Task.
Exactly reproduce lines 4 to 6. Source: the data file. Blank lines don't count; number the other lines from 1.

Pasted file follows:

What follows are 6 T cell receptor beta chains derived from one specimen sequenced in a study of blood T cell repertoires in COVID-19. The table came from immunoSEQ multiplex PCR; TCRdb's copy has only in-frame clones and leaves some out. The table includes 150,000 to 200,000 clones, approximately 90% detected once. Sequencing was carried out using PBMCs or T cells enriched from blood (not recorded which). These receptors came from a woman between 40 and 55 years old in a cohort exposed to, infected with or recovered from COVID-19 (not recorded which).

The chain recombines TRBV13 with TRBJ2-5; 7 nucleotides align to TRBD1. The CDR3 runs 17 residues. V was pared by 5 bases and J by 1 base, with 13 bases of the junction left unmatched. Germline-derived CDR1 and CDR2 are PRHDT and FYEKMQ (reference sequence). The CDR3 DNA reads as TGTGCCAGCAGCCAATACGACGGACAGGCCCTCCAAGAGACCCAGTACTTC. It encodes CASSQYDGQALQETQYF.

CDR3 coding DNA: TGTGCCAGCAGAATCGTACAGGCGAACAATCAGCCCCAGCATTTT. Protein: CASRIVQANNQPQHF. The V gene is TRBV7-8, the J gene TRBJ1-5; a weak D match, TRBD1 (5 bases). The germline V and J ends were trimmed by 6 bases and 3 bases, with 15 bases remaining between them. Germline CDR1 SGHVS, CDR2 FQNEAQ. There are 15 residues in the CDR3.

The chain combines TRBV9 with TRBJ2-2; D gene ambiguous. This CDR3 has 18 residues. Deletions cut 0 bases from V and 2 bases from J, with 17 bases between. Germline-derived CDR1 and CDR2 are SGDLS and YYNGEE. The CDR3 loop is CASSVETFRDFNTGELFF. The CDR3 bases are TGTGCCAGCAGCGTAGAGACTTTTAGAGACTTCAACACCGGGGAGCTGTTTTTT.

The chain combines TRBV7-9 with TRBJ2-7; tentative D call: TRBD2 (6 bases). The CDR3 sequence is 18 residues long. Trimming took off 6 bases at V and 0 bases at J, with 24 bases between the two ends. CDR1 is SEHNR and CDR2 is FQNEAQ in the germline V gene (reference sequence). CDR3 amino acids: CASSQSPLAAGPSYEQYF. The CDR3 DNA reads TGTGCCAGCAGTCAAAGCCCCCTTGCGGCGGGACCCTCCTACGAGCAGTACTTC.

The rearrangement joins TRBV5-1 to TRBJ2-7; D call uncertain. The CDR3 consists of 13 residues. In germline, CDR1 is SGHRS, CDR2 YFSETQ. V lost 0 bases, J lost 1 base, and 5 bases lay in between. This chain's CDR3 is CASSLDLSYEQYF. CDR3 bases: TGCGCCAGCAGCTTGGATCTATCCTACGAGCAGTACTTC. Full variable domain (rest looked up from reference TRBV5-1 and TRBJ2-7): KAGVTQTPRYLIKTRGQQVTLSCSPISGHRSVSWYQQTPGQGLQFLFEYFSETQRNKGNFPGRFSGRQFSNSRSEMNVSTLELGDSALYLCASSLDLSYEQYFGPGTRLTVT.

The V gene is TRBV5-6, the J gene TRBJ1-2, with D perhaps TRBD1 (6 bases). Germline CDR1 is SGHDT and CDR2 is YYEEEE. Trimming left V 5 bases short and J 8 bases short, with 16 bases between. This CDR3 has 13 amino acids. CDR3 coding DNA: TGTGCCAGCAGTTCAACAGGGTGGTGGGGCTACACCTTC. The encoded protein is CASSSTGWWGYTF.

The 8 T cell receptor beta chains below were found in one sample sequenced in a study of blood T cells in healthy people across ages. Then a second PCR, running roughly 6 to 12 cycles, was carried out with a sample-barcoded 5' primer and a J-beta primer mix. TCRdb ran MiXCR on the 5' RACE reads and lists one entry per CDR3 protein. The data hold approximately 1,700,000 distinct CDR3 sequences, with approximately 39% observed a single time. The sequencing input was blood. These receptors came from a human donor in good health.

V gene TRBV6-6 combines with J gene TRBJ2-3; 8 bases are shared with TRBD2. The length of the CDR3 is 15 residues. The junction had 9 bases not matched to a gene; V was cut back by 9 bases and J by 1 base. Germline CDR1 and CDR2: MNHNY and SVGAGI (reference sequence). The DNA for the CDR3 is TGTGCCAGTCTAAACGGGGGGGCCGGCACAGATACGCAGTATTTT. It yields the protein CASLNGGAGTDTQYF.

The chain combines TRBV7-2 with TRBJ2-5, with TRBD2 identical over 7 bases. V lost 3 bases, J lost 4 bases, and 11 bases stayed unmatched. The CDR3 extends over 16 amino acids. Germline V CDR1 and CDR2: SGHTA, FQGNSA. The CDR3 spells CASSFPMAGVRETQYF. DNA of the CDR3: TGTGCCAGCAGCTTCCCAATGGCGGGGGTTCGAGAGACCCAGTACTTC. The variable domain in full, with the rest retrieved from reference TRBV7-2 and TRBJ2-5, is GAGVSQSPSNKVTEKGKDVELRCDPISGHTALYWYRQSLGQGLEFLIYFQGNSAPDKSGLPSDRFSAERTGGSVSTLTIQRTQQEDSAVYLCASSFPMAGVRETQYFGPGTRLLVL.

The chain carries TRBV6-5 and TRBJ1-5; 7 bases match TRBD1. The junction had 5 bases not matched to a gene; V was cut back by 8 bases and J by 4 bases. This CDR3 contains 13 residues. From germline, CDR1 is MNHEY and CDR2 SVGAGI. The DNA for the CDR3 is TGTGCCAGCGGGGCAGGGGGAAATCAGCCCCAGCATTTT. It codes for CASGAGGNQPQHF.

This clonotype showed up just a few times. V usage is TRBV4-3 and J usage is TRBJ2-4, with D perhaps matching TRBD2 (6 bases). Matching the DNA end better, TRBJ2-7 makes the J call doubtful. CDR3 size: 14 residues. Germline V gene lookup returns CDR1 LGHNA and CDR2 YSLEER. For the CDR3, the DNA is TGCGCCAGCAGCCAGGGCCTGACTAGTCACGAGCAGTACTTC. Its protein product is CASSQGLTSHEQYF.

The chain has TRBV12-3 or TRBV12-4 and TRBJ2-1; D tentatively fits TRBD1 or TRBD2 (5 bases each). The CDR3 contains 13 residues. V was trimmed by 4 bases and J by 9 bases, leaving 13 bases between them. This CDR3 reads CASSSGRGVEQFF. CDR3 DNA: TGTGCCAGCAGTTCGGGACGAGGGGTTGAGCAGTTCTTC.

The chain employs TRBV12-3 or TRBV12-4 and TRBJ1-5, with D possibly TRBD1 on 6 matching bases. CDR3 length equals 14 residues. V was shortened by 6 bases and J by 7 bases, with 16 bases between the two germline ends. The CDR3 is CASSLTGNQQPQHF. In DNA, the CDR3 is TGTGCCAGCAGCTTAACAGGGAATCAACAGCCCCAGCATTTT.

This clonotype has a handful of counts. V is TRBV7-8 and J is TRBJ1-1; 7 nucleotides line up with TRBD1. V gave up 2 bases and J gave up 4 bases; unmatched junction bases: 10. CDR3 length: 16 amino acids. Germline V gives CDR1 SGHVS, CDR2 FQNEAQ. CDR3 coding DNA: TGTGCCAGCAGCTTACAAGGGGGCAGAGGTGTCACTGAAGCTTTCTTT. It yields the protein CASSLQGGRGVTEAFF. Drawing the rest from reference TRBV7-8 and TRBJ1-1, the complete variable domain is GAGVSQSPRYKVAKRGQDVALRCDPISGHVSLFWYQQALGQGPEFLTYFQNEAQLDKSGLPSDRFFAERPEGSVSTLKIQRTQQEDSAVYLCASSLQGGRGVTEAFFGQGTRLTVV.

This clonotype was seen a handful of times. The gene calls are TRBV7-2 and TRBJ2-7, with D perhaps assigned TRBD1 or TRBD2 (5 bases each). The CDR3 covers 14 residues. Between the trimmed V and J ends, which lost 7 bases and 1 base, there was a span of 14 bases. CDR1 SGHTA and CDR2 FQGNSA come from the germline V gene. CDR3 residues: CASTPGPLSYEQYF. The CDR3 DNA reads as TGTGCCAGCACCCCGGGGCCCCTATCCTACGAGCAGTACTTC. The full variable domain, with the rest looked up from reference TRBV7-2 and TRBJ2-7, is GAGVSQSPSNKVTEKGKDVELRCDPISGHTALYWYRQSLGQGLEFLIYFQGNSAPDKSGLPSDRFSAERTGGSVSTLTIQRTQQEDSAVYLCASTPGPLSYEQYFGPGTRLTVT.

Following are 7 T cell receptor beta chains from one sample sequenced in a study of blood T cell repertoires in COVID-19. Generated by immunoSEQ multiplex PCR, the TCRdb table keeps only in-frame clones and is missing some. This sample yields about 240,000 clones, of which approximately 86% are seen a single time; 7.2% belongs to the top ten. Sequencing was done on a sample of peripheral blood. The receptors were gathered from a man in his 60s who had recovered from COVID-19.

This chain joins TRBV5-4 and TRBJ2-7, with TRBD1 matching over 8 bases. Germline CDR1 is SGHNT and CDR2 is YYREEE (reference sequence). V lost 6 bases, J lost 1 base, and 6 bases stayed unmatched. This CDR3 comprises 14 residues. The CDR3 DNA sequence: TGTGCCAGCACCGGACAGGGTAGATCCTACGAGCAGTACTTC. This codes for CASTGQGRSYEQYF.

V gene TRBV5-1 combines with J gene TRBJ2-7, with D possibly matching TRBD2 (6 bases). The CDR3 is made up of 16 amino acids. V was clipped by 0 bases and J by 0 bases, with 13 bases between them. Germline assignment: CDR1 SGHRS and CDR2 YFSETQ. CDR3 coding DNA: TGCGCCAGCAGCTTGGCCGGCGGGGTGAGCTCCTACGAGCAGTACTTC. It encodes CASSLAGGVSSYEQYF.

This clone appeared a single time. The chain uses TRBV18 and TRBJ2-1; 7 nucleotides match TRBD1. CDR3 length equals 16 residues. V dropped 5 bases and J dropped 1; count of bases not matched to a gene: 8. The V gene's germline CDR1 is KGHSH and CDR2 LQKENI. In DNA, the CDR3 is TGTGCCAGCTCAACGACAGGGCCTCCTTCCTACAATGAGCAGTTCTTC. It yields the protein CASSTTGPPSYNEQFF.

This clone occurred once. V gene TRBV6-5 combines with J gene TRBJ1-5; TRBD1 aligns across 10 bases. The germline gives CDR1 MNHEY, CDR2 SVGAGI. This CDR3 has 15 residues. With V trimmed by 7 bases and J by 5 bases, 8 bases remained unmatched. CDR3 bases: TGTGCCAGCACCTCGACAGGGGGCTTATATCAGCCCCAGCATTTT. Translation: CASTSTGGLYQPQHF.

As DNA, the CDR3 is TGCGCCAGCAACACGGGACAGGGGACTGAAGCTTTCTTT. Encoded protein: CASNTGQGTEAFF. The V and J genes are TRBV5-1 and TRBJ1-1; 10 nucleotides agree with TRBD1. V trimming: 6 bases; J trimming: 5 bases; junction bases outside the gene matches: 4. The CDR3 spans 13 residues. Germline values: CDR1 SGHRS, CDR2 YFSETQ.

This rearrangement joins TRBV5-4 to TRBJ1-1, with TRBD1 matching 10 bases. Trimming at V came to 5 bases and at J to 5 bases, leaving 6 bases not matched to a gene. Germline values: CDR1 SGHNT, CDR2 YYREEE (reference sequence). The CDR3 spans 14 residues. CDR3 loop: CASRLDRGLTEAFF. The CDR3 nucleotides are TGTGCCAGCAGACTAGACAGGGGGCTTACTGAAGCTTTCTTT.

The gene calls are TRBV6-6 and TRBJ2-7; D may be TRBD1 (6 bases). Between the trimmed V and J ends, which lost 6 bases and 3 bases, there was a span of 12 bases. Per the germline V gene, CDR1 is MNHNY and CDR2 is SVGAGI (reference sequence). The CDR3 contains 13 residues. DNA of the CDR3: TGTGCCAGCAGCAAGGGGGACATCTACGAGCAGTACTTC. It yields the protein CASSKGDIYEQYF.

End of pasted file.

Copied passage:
The chain combines TRBV9 with TRBJ2-2; D gene ambiguous. This CDR3 has 18 residues. Deletions cut 0 bases from V and 2 bases from J, with 17 bases between. Germline-derived CDR1 and CDR2 are SGDLS and YYNGEE. The CDR3 loop is CASSVETFRDFNTGELFF. The CDR3 bases are TGTGCCAGCAGCGTAGAGACTTTTAGAGACTTCAACACCGGGGAGCTGTTTTTT.

The chain combines TRBV7-9 with TRBJ2-7; tentative D call: TRBD2 (6 bases). The CDR3 sequence is 18 residues long. Trimming took off 6 bases at V and 0 bases at J, with 24 bases between the two ends. CDR1 is SEHNR and CDR2 is FQNEAQ in the germline V gene (reference sequence). CDR3 amino acids: CASSQSPLAAGPSYEQYF. The CDR3 DNA reads TGTGCCAGCAGTCAAAGCCCCCTTGCGGCGGGACCCTCCTACGAGCAGTACTTC.

The rearrangement joins TRBV5-1 to TRBJ2-7; D call uncertain. The CDR3 consists of 13 residues. In germline, CDR1 is SGHRS, CDR2 YFSETQ. V lost 0 bases, J lost 1 base, and 5 bases lay in between. This chain's CDR3 is CASSLDLSYEQYF. CDR3 bases: TGCGCCAGCAGCTTGGATCTATCCTACGAGCAGTACTTC. Full variable domain (rest looked up from reference TRBV5-1 and TRBJ2-7): KAGVTQTPRYLIKTRGQQVTLSCSPISGHRSVSWYQQTPGQGLQFLFEYFSETQRNKGNFPGRFSGRQFSNSRSEMNVSTLELGDSALYLCASSLDLSYEQYFGPGTRLTVT.